• 802.11 a/b/g/n – If you’ve got a broad set of clients, without question seek out a simultaneous dual-band wireless router. Not dual-band, simultaneous dual-band. This will save you a lot of headache and ensure good performance. Two radio’s are better than one.
  • Channel – Apple says to set it to “auto”, however I’ve found if there are several access points on other channels nearby this can be troublesome for OS X based clients on 802.11n in the 5 GHz spectrum. You’re best off setting it to the most open frequency and leaving it if you experience problems. This alone will likely resolve many (if not all) connectivity issues in my experience. 2.4 GHz seems to do better in auto channel. I’m not entirely sure why this is, however I suspect it has to do with power saving strategies employed by the driver. This seems to be even more problematic with 40 MHz channel width, which sort of makes sense given they are related.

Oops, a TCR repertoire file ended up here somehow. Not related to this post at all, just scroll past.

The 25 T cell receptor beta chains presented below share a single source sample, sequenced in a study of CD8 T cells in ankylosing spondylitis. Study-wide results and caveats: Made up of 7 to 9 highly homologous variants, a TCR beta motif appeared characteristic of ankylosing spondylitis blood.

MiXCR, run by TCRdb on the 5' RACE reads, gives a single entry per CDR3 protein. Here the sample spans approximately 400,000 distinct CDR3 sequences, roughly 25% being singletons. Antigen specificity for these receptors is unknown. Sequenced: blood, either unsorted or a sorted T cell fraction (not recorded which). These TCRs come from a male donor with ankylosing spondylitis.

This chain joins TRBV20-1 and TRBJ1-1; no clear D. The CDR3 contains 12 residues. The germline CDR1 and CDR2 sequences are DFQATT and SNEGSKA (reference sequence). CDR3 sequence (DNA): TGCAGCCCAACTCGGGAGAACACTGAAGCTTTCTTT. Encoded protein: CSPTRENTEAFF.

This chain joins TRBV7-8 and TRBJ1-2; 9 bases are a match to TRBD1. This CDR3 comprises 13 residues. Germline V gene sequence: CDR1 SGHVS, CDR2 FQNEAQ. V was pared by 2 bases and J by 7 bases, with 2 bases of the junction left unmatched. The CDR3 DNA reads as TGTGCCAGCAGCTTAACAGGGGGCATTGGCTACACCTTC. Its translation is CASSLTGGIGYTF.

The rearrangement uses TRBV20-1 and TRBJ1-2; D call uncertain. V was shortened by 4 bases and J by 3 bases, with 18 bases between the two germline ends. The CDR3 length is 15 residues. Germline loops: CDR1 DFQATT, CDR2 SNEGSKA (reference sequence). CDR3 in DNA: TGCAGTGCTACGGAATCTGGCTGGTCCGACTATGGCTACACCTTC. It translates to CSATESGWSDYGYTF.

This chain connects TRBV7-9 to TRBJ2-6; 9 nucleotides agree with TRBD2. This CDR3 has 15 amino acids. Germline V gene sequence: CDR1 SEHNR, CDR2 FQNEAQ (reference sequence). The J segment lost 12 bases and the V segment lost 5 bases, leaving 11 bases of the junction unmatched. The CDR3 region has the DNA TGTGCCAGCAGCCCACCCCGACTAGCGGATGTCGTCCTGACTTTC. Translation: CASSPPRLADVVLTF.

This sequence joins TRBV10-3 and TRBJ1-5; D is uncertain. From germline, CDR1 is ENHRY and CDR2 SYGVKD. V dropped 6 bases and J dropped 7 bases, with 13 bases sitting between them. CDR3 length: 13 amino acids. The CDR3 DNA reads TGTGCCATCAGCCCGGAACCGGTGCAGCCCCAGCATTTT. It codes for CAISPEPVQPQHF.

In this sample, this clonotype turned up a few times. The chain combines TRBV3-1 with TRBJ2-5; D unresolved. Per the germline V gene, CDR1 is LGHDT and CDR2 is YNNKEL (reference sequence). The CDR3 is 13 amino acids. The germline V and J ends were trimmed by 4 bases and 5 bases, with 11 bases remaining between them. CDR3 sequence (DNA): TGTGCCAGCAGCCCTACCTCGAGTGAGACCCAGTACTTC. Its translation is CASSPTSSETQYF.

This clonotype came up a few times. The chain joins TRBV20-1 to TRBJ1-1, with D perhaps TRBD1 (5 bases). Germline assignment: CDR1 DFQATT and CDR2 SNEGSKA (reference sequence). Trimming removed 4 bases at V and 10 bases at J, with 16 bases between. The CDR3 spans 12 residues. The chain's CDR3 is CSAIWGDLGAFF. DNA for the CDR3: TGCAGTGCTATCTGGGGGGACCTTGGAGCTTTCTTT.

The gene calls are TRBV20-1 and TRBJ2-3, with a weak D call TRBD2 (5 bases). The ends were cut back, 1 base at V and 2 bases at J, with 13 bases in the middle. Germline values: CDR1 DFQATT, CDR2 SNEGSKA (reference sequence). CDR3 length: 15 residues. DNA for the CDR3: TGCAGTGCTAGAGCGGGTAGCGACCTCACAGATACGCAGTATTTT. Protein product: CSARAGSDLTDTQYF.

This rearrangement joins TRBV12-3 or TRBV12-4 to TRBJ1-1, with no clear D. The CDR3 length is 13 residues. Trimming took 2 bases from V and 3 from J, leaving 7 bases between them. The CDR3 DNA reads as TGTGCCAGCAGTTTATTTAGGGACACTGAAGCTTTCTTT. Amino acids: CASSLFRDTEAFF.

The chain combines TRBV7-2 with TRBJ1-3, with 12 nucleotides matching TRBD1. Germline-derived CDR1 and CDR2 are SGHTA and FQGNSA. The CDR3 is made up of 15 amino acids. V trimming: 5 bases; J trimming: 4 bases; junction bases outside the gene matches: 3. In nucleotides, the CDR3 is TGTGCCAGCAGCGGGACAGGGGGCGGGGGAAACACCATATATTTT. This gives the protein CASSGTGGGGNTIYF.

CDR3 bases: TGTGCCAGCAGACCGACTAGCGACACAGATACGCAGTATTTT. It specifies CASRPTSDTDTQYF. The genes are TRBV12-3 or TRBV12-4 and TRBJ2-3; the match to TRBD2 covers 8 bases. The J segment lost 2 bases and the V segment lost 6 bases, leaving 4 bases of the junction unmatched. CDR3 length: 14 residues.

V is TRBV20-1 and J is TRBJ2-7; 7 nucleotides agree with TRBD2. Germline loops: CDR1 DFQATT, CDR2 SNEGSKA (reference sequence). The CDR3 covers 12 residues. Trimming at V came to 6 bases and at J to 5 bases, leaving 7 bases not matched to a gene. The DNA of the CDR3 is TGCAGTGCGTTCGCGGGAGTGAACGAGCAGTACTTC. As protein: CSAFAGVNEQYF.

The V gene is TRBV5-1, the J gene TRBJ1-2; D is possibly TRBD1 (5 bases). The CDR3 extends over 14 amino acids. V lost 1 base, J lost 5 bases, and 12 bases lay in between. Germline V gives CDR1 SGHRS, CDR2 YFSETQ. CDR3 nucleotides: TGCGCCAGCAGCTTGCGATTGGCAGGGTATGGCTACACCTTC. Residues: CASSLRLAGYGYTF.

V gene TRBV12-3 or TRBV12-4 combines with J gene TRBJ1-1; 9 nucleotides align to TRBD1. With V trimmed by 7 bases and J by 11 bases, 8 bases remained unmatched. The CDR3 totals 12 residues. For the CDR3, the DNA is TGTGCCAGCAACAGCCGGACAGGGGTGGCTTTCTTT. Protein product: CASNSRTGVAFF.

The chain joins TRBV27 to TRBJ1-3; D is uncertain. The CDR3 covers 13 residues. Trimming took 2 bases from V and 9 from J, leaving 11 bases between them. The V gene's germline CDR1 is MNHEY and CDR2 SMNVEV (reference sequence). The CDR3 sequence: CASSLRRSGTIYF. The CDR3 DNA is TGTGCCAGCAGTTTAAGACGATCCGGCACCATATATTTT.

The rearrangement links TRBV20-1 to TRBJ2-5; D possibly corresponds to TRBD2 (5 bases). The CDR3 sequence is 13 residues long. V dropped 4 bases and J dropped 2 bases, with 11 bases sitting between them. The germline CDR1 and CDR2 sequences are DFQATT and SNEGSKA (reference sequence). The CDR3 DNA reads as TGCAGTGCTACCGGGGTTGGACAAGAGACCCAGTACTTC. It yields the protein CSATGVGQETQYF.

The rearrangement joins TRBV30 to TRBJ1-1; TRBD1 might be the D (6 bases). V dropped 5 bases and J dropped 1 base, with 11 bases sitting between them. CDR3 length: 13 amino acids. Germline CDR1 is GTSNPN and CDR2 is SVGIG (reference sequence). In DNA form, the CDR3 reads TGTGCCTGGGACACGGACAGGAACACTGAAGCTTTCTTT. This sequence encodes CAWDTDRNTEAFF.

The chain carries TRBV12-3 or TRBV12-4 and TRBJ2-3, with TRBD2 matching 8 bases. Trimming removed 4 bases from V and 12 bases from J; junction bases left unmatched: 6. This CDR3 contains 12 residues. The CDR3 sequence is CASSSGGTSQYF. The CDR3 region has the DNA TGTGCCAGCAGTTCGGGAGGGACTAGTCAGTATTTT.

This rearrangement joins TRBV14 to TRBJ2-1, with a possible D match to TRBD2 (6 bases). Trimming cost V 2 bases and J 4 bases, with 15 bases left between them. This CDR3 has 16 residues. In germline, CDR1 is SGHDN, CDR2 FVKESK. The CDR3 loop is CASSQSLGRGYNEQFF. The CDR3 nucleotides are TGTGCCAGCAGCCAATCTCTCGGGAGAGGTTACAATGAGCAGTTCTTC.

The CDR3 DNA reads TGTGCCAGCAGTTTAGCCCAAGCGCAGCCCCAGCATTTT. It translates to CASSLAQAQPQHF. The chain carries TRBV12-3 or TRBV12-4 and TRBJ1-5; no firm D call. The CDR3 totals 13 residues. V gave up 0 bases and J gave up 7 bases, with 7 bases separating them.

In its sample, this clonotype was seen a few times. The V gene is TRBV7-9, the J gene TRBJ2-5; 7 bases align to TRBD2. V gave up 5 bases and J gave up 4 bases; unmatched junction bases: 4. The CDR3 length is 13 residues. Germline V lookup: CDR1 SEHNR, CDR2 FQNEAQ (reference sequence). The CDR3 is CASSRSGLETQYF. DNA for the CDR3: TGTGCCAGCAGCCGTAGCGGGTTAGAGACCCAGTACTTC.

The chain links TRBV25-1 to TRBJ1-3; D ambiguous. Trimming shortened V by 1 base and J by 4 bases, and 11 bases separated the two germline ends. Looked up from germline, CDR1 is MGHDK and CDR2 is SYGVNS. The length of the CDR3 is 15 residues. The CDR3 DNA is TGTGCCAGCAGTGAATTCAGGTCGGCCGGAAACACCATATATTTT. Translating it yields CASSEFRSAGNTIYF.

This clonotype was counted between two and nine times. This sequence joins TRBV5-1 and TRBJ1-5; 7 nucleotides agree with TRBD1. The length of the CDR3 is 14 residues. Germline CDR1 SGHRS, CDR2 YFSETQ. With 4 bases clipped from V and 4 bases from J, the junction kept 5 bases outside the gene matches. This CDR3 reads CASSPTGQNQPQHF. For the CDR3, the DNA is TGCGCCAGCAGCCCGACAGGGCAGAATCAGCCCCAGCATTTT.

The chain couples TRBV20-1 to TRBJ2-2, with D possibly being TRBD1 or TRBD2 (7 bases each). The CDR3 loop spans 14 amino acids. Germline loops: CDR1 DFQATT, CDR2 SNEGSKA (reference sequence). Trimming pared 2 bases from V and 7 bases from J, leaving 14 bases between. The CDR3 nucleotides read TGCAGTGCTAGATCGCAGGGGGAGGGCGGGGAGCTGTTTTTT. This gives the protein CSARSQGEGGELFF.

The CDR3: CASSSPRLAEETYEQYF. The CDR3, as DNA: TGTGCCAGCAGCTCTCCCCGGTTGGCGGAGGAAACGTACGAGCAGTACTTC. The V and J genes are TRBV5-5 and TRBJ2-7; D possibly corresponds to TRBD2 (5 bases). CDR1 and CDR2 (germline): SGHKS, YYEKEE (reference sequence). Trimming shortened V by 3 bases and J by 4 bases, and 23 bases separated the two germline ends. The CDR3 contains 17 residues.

• Set 5 GHz channel width to 20/40… maybe – Apple says to set the 5 GHz channel width to 20/40 MHz if supported because not all devices support 40 MHz, and this is most compatible. If you’ve got simultaneous dual band, you can consider setting it to 5 GHz 802.11n only with 40 MHz channel width and set the other radio set to 802.11b/g 2.4 GHz / 20 MHz serve as adequate backwards compatibility for non-40 MHz devices. I’ve run things both ways, and IMHO either will serve most needs well. Just depends what devices you are supporting.

This is pretty obvious in retrospect. The 5 GHz spectrum seems to have some funny business with channel selection and this can be solved by just being more strategic about your usage. If you’ve got an Apple device being fussy with network connections, this is the first thing to play with.